So back we'll go, for yet another ultrasound. As of now my placenta is still being considered a marginal previa as the edge is 1 cm away from the cervical opening. A C/section would still be indicated if it persists, but may not need to be as early as 36-37 weeks. If it moves further and is more than 2 cm from the os, then a vaginal delivery can be attempted, other conditions permitting. At almost 32 weeks, there still is plenty of time for Jate to move into a cephalic position, but I laugh thinking that after all the ordeal with my placenta, I still could need a C/section for a malpresentation. The other variable that can influence the timing of delivery is my blood pressure. My readings have been normal thus far, but I know all change change within a day. So... I'm still in limbo... yet again... I know this is such good news about my placenta. There is less concern about the risk for bleeding. Jate can be delivered at full term. Yet, I don't like being in limbo... although I do need to get used to it. Apparently, this is only foreshadowing life after the baby arrives. I sent an email to my contact in Sacramento who manages our disability to inquire what I should do about submitting my 30 day notice for my leave, but I never heard back from her. Quelle surprise. So for now, I'm working another week. Yay.
I have to admit I feel conflicted to possibly have delivery options. When it wasn't my choice, I became attached to the conveniences and benefits offered through a Caesarean. Additionally, there is a huge difference in the experiences of a planned C/section versus an emergent one. I feel that I don't want to attempt an induction on an unfavourable cervix. My friend in LA had a successful version of her breech baby, only to have a postdates induction at 41 weeks and 2 days. She was in labour for 38 hours before the baby showed signs of distress and they went under the knife. Thirty-eight hours. A Venezuelan runner with muscular dystrophy finished the Boston Marathon in only twenty hours. Looking back, she shared that the induction and labour were worse than the surgery. In hindsight, she wishes that either the version had failed or she had just opted for a Caesarean. She could have had the same outcome two and a half weeks earlier. Yet some times inductions work well and deliveries go smoothly. I am so reluctant to do this, but to quote one of Myrtle's favourite expressions, 'you just never know...'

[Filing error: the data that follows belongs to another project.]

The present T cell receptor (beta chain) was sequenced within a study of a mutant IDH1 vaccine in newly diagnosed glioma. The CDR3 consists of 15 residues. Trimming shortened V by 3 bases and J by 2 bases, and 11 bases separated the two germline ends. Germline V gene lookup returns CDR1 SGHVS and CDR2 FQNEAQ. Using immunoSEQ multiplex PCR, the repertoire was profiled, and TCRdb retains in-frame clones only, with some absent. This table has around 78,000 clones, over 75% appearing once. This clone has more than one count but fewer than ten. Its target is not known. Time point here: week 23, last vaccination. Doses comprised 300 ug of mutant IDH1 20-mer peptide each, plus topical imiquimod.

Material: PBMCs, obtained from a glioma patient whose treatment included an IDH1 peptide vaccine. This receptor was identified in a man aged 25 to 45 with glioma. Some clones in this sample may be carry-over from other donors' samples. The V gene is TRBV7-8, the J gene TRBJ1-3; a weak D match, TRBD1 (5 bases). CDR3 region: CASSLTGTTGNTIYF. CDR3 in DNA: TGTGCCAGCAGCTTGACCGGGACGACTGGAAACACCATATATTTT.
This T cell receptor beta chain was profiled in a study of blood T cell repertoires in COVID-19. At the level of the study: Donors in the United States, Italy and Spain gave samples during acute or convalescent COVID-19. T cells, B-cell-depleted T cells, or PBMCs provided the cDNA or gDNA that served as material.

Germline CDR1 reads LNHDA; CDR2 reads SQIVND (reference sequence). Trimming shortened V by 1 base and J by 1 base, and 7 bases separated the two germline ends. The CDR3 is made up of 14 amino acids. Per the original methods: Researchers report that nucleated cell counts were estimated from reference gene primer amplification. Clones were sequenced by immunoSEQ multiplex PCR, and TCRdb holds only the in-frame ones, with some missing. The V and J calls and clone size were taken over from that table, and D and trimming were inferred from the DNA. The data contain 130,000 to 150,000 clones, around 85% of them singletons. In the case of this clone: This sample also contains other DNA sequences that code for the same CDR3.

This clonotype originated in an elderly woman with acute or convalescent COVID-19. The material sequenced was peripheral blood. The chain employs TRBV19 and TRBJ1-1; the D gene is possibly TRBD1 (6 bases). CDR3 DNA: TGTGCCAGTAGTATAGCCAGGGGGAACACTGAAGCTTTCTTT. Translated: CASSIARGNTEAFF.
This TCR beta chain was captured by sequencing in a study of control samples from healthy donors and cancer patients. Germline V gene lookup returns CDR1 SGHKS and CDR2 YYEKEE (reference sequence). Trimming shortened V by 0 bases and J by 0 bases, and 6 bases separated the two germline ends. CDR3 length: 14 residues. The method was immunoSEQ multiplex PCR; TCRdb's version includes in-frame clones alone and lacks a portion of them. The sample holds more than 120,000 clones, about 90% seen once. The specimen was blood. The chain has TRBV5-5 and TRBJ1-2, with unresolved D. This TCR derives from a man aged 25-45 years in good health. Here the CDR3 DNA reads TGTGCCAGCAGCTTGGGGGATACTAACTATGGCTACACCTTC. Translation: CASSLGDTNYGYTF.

Just as I had resigned myself to the fact that I will probably always be jealous of Myrtle and her fucking textbook perfect vaginal delivery, my friend Amy provided some inspiration. We recently met up for lunch as she wanted to pick my brain about a repeat C/section versus an attempted Vaginal Birth After Caesarean (VBAC). A colleague of hers had a successful VBAC over twenty years ago and she shared how it felt so validating to her, especially as she viewed her first C/section as being unnecessary. "She seemed to presume that I had unresolved issues or resentment toward my Caesarean birth, but actually, I don't" Privately, I had to admit that I had similar thoughts about Amy. She really tried to have a natural non-medicated birth. She laboured at home for as long as she could and was admitted at 7 cm. They hired not one, but two doulas. She was on Kai.ser's midwife service, but interestingly it was the attending midwife who wanted to artificially rupture her membranes and start pitocin on her admission orders. A few months after the birth, she had requested a copy of her records, which she wanted me to review to see if her C/section was justified. Now, she was announcing that she was really leaning toward a repeat C/section. There was the practical convenience of having a scheduled date, so her mother could plan her trip from So Cal to stay with her daughter. She feared having another emergency delivery and felt that if she were to have another 'C', she wanted to be on her terms. Most sobering, she commented, "if I were to have a VBAC and the baby sustained an injury, I don't know how I'd live with that guilt" So, if a Berkeley hippie can get over not having a vaginal birth, I know I can too.
*I admit I haven't watched the Ricki Lake documentary. I just borrowed her title.